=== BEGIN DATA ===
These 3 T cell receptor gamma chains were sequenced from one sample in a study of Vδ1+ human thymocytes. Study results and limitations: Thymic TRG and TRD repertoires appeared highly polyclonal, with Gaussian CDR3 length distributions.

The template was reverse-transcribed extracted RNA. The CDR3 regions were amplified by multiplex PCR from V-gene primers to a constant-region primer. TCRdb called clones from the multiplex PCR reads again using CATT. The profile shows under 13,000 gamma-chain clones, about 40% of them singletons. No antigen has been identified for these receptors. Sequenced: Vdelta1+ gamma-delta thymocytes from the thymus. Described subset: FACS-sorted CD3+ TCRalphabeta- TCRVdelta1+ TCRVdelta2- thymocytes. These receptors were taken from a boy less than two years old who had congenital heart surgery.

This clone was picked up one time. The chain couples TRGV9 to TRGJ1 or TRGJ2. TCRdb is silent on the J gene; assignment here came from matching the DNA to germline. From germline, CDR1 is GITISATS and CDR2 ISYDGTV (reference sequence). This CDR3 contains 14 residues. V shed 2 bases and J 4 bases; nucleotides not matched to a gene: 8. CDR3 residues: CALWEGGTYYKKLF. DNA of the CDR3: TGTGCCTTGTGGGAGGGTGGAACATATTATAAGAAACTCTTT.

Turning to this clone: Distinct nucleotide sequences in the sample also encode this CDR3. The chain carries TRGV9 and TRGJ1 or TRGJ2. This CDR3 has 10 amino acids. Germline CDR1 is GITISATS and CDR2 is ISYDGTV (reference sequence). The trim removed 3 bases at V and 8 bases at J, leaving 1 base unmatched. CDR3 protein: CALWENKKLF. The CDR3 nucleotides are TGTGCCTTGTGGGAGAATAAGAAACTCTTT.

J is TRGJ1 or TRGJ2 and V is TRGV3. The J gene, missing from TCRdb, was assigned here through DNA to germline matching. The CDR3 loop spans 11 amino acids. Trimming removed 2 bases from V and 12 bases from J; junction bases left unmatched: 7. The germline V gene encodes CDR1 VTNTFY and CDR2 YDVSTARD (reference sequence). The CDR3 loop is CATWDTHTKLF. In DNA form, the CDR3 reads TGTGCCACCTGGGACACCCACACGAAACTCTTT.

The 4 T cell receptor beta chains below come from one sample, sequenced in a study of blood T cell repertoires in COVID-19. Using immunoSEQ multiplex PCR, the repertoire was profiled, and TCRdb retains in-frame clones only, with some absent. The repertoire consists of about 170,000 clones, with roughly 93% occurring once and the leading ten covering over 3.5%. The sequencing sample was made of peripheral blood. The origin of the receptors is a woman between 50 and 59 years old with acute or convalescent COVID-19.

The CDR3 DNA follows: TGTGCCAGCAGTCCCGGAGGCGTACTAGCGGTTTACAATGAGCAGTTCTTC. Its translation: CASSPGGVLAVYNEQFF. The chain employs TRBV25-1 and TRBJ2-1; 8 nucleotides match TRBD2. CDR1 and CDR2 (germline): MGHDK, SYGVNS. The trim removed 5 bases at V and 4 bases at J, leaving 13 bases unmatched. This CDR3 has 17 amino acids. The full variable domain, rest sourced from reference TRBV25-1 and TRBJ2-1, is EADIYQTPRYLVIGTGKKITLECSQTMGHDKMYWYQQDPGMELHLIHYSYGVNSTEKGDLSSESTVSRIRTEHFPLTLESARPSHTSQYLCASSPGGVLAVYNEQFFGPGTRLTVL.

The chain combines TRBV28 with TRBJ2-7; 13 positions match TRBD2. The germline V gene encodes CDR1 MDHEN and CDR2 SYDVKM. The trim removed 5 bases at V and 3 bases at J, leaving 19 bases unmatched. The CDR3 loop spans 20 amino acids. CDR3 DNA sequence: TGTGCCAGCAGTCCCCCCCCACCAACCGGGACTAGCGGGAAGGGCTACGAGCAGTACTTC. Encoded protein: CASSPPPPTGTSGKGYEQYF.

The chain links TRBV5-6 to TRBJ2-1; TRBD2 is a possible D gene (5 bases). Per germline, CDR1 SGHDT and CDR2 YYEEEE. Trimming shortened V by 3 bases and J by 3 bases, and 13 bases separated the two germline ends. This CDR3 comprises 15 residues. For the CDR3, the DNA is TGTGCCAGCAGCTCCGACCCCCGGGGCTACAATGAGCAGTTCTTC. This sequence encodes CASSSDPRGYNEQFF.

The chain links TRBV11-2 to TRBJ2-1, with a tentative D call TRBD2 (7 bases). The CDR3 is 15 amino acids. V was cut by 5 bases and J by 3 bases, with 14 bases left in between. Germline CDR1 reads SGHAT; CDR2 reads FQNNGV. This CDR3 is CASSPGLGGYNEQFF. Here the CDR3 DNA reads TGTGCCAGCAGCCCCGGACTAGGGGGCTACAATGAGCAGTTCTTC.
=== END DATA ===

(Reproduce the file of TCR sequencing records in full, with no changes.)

These 3 T cell receptor gamma chains were sequenced from one sample in a study of Vδ1+ human thymocytes. Study results and limitations: Thymic TRG and TRD repertoires appeared highly polyclonal, with Gaussian CDR3 length distributions.

The template was reverse-transcribed extracted RNA. The CDR3 regions were amplified by multiplex PCR from V-gene primers to a constant-region primer. TCRdb called clones from the multiplex PCR reads again using CATT. The profile shows under 13,000 gamma-chain clones, about 40% of them singletons. No antigen has been identified for these receptors. Sequenced: Vdelta1+ gamma-delta thymocytes from the thymus. Described subset: FACS-sorted CD3+ TCRalphabeta- TCRVdelta1+ TCRVdelta2- thymocytes. These receptors were taken from a boy less than two years old who had congenital heart surgery.

This clone was picked up one time. The chain couples TRGV9 to TRGJ1 or TRGJ2. TCRdb is silent on the J gene; assignment here came from matching the DNA to germline. From germline, CDR1 is GITISATS and CDR2 ISYDGTV (reference sequence). This CDR3 contains 14 residues. V shed 2 bases and J 4 bases; nucleotides not matched to a gene: 8. CDR3 residues: CALWEGGTYYKKLF. DNA of the CDR3: TGTGCCTTGTGGGAGGGTGGAACATATTATAAGAAACTCTTT.

Turning to this clone: Distinct nucleotide sequences in the sample also encode this CDR3. The chain carries TRGV9 and TRGJ1 or TRGJ2. This CDR3 has 10 amino acids. Germline CDR1 is GITISATS and CDR2 is ISYDGTV (reference sequence). The trim removed 3 bases at V and 8 bases at J, leaving 1 base unmatched. CDR3 protein: CALWENKKLF. The CDR3 nucleotides are TGTGCCTTGTGGGAGAATAAGAAACTCTTT.

J is TRGJ1 or TRGJ2 and V is TRGV3. The J gene, missing from TCRdb, was assigned here through DNA to germline matching. The CDR3 loop spans 11 amino acids. Trimming removed 2 bases from V and 12 bases from J; junction bases left unmatched: 7. The germline V gene encodes CDR1 VTNTFY and CDR2 YDVSTARD (reference sequence). The CDR3 loop is CATWDTHTKLF. In DNA form, the CDR3 reads TGTGCCACCTGGGACACCCACACGAAACTCTTT.

The 4 T cell receptor beta chains below come from one sample, sequenced in a study of blood T cell repertoires in COVID-19. Using immunoSEQ multiplex PCR, the repertoire was profiled, and TCRdb retains in-frame clones only, with some absent. The repertoire consists of about 170,000 clones, with roughly 93% occurring once and the leading ten covering over 3.5%. The sequencing sample was made of peripheral blood. The origin of the receptors is a woman between 50 and 59 years old with acute or convalescent COVID-19.

The CDR3 DNA follows: TGTGCCAGCAGTCCCGGAGGCGTACTAGCGGTTTACAATGAGCAGTTCTTC. Its translation: CASSPGGVLAVYNEQFF. The chain employs TRBV25-1 and TRBJ2-1; 8 nucleotides match TRBD2. CDR1 and CDR2 (germline): MGHDK, SYGVNS. The trim removed 5 bases at V and 4 bases at J, leaving 13 bases unmatched. This CDR3 has 17 amino acids. The full variable domain, rest sourced from reference TRBV25-1 and TRBJ2-1, is EADIYQTPRYLVIGTGKKITLECSQTMGHDKMYWYQQDPGMELHLIHYSYGVNSTEKGDLSSESTVSRIRTEHFPLTLESARPSHTSQYLCASSPGGVLAVYNEQFFGPGTRLTVL.

The chain combines TRBV28 with TRBJ2-7; 13 positions match TRBD2. The germline V gene encodes CDR1 MDHEN and CDR2 SYDVKM. The trim removed 5 bases at V and 3 bases at J, leaving 19 bases unmatched. The CDR3 loop spans 20 amino acids. CDR3 DNA sequence: TGTGCCAGCAGTCCCCCCCCACCAACCGGGACTAGCGGGAAGGGCTACGAGCAGTACTTC. Encoded protein: CASSPPPPTGTSGKGYEQYF.

The chain links TRBV5-6 to TRBJ2-1; TRBD2 is a possible D gene (5 bases). Per germline, CDR1 SGHDT and CDR2 YYEEEE. Trimming shortened V by 3 bases and J by 3 bases, and 13 bases separated the two germline ends. This CDR3 comprises 15 residues. For the CDR3, the DNA is TGTGCCAGCAGCTCCGACCCCCGGGGCTACAATGAGCAGTTCTTC. This sequence encodes CASSSDPRGYNEQFF.

The chain links TRBV11-2 to TRBJ2-1, with a tentative D call TRBD2 (7 bases). The CDR3 is 15 amino acids. V was cut by 5 bases and J by 3 bases, with 14 bases left in between. Germline CDR1 reads SGHAT; CDR2 reads FQNNGV. This CDR3 is CASSPGLGGYNEQFF. Here the CDR3 DNA reads TGTGCCAGCAGCCCCGGACTAGGGGGCTACAATGAGCAGTTCTTC.